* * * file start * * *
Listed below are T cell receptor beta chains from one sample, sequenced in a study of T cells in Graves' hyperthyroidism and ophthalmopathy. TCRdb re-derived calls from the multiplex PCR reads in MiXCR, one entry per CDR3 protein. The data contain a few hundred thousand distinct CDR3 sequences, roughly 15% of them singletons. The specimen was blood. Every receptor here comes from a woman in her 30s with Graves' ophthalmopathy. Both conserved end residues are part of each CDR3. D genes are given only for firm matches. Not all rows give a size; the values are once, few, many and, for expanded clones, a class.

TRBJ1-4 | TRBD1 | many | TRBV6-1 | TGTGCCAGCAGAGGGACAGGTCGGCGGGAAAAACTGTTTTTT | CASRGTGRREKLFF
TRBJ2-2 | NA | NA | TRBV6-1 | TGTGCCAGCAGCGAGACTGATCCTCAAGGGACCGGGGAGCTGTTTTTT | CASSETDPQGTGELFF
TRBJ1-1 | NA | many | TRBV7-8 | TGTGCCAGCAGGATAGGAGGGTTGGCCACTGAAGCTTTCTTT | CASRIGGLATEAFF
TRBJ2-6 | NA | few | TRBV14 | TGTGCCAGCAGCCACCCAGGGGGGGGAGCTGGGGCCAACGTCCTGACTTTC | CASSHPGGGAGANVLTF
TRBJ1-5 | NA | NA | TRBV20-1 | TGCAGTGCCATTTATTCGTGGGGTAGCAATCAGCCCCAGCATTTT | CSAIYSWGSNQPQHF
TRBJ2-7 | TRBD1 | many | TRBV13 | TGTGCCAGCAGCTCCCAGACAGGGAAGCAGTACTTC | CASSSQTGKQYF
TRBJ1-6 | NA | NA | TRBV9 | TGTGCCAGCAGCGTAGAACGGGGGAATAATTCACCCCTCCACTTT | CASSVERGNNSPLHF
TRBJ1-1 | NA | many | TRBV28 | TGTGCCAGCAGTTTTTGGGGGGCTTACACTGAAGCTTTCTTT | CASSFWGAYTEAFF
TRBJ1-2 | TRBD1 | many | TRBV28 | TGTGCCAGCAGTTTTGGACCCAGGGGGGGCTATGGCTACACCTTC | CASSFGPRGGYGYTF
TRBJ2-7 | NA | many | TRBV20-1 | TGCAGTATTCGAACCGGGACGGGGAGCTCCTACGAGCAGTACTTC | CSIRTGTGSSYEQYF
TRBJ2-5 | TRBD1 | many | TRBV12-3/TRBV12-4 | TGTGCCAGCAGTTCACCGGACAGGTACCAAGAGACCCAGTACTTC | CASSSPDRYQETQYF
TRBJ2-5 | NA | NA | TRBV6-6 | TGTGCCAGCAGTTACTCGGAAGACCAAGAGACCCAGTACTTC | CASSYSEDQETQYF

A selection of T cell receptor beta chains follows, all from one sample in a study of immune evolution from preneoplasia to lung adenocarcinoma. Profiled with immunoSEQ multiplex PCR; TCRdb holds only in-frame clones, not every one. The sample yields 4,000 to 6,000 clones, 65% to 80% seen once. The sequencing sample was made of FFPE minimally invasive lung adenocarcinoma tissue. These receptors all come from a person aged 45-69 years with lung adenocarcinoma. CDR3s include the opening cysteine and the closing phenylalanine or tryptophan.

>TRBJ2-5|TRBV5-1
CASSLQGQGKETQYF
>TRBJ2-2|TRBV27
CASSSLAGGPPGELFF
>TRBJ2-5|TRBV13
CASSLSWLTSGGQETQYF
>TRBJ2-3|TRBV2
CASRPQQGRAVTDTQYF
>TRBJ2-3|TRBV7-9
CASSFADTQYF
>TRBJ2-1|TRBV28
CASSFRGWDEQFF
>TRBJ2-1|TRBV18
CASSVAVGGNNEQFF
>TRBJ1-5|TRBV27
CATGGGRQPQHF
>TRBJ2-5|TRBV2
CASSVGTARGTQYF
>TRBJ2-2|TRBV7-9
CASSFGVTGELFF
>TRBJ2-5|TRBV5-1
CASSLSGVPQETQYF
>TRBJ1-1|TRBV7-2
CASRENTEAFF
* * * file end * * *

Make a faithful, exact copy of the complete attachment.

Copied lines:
Listed below are T cell receptor beta chains from one sample, sequenced in a study of T cells in Graves' hyperthyroidism and ophthalmopathy. TCRdb re-derived calls from the multiplex PCR reads in MiXCR, one entry per CDR3 protein. The data contain a few hundred thousand distinct CDR3 sequences, roughly 15% of them singletons. The specimen was blood. Every receptor here comes from a woman in her 30s with Graves' ophthalmopathy. Both conserved end residues are part of each CDR3. D genes are given only for firm matches. Not all rows give a size; the values are once, few, many and, for expanded clones, a class.

TRBJ1-4 | TRBD1 | many | TRBV6-1 | TGTGCCAGCAGAGGGACAGGTCGGCGGGAAAAACTGTTTTTT | CASRGTGRREKLFF
TRBJ2-2 | NA | NA | TRBV6-1 | TGTGCCAGCAGCGAGACTGATCCTCAAGGGACCGGGGAGCTGTTTTTT | CASSETDPQGTGELFF
TRBJ1-1 | NA | many | TRBV7-8 | TGTGCCAGCAGGATAGGAGGGTTGGCCACTGAAGCTTTCTTT | CASRIGGLATEAFF
TRBJ2-6 | NA | few | TRBV14 | TGTGCCAGCAGCCACCCAGGGGGGGGAGCTGGGGCCAACGTCCTGACTTTC | CASSHPGGGAGANVLTF
TRBJ1-5 | NA | NA | TRBV20-1 | TGCAGTGCCATTTATTCGTGGGGTAGCAATCAGCCCCAGCATTTT | CSAIYSWGSNQPQHF
TRBJ2-7 | TRBD1 | many | TRBV13 | TGTGCCAGCAGCTCCCAGACAGGGAAGCAGTACTTC | CASSSQTGKQYF
TRBJ1-6 | NA | NA | TRBV9 | TGTGCCAGCAGCGTAGAACGGGGGAATAATTCACCCCTCCACTTT | CASSVERGNNSPLHF
TRBJ1-1 | NA | many | TRBV28 | TGTGCCAGCAGTTTTTGGGGGGCTTACACTGAAGCTTTCTTT | CASSFWGAYTEAFF
TRBJ1-2 | TRBD1 | many | TRBV28 | TGTGCCAGCAGTTTTGGACCCAGGGGGGGCTATGGCTACACCTTC | CASSFGPRGGYGYTF
TRBJ2-7 | NA | many | TRBV20-1 | TGCAGTATTCGAACCGGGACGGGGAGCTCCTACGAGCAGTACTTC | CSIRTGTGSSYEQYF
TRBJ2-5 | TRBD1 | many | TRBV12-3/TRBV12-4 | TGTGCCAGCAGTTCACCGGACAGGTACCAAGAGACCCAGTACTTC | CASSSPDRYQETQYF
TRBJ2-5 | NA | NA | TRBV6-6 | TGTGCCAGCAGTTACTCGGAAGACCAAGAGACCCAGTACTTC | CASSYSEDQETQYF

A selection of T cell receptor beta chains follows, all from one sample in a study of immune evolution from preneoplasia to lung adenocarcinoma. Profiled with immunoSEQ multiplex PCR; TCRdb holds only in-frame clones, not every one. The sample yields 4,000 to 6,000 clones, 65% to 80% seen once. The sequencing sample was made of FFPE minimally invasive lung adenocarcinoma tissue. These receptors all come from a person aged 45-69 years with lung adenocarcinoma. CDR3s include the opening cysteine and the closing phenylalanine or tryptophan.

>TRBJ2-5|TRBV5-1
CASSLQGQGKETQYF
>TRBJ2-2|TRBV27
CASSSLAGGPPGELFF
>TRBJ2-5|TRBV13
CASSLSWLTSGGQETQYF
>TRBJ2-3|TRBV2
CASRPQQGRAVTDTQYF
>TRBJ2-3|TRBV7-9
CASSFADTQYF
>TRBJ2-1|TRBV28
CASSFRGWDEQFF
>TRBJ2-1|TRBV18
CASSVAVGGNNEQFF
>TRBJ1-5|TRBV27
CATGGGRQPQHF
>TRBJ2-5|TRBV2
CASSVGTARGTQYF
>TRBJ2-2|TRBV7-9
CASSFGVTGELFF
>TRBJ2-5|TRBV5-1
CASSLSGVPQETQYF
>TRBJ1-1|TRBV7-2
CASRENTEAFF